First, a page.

I look forward to welcoming many of my colleagues working in the African space to this inaugural conference. This is a fantastic opportunity to hear from the experts and question them. RAG is the only international risk and assurance body which intends to give an equal platform to African professionals, putting them on a global stage so they can take the lead with aspects of risk management where Africans have most experience, such as mobile money.
I agree with Joseph, but it is vital we listen to him, instead of me. He is an African, I am not. At the same time, more Africans must find their voice. Instead of waiting for white men to give them certificates, more Africans must accept the responsibilities that come with being leaders. RAG Johannesburg is an opportunity for Africans to push themselves forward, where we understand leadership is a burden as well as a privilege. Travel in Africa is expensive, so whilst RAG Johannesburg is a free conference, some will struggle to get the support they need to attend. However, they should fight for their fair share of the corporate travel budget, because others fought to make the investment that brought RAG to Johannesburg. It is a free conference; telcos need to realize it is in their interest to support it, and to encourage it to return to Africa in future. The alternative is to wish-and-hope that selfless foreigners will fly into Africa and make a gift of knowledge whilst seeking nothing in return, or else the foreigners will pay for a select few Africans to be flown to fancy hotels overseas, where they can be courted by vendors. Neither approach will result in African leadership; both dooms African telcos to being fed upon by parasites.
Many Africans have recognized the benefits of attending this unique event. The registered attendees of RAG Johannesburg include telco employees from: Botswana, Guinea, Liberia, Swaziland, Uganda, Ghana, Cameroon, Sudan, and Nigeria. There will also be many telco professionals who work for the various South African telcos. Some telco managers are coming from even further away, such as Iran, Germany, Syria, Yemen, and the UK. But let me be clear: we need and want more employees of African telcos to attend RAG Johannesburg. Africa is a big continent, but that is no excuse to miss the biggest and best networking opportunity that most African risk and assurance professionals have ever had. RAG wins if we bring together the most expertise to the same location at the same time. Africa loses if its expertise is spread thin, distributed around too many small and expensive events where the participants will be lucky if there are ten other telco managers.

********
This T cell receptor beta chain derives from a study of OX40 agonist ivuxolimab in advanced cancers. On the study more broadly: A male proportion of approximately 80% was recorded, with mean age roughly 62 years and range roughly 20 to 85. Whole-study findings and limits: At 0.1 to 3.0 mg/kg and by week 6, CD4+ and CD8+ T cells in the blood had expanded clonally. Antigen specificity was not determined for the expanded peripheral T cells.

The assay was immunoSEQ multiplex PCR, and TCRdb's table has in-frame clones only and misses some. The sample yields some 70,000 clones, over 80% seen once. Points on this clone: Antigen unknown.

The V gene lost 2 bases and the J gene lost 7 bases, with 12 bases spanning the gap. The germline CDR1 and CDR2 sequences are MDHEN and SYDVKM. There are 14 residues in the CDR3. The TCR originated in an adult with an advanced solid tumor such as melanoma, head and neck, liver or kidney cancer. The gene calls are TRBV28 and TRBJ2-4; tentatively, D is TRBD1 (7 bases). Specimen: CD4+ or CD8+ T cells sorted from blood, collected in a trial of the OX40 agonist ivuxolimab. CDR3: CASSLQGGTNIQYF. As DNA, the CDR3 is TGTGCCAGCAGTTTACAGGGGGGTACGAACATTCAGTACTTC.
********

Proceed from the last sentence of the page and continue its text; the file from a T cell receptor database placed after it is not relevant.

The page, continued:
There has never been a better time for African risk and assurance professionals to assume a leadership role, teaching the rest of us about how to run telcos. Professionals like Joseph Nderitu have risen to the challenge. If you work in an African telco, or if you know people who do, I urge you to follow Joseph’s example. The world is changing, but life is short. Now is the time for Africans to capitalize on the many areas where they know more about telco risks than anyone else. They must demonstrate their knowledge, so the best examples of African practice can be shared via a global stage. African risk and assurance professionals are more than equal to their counterparts in other countries. This is an opportunity to prove it.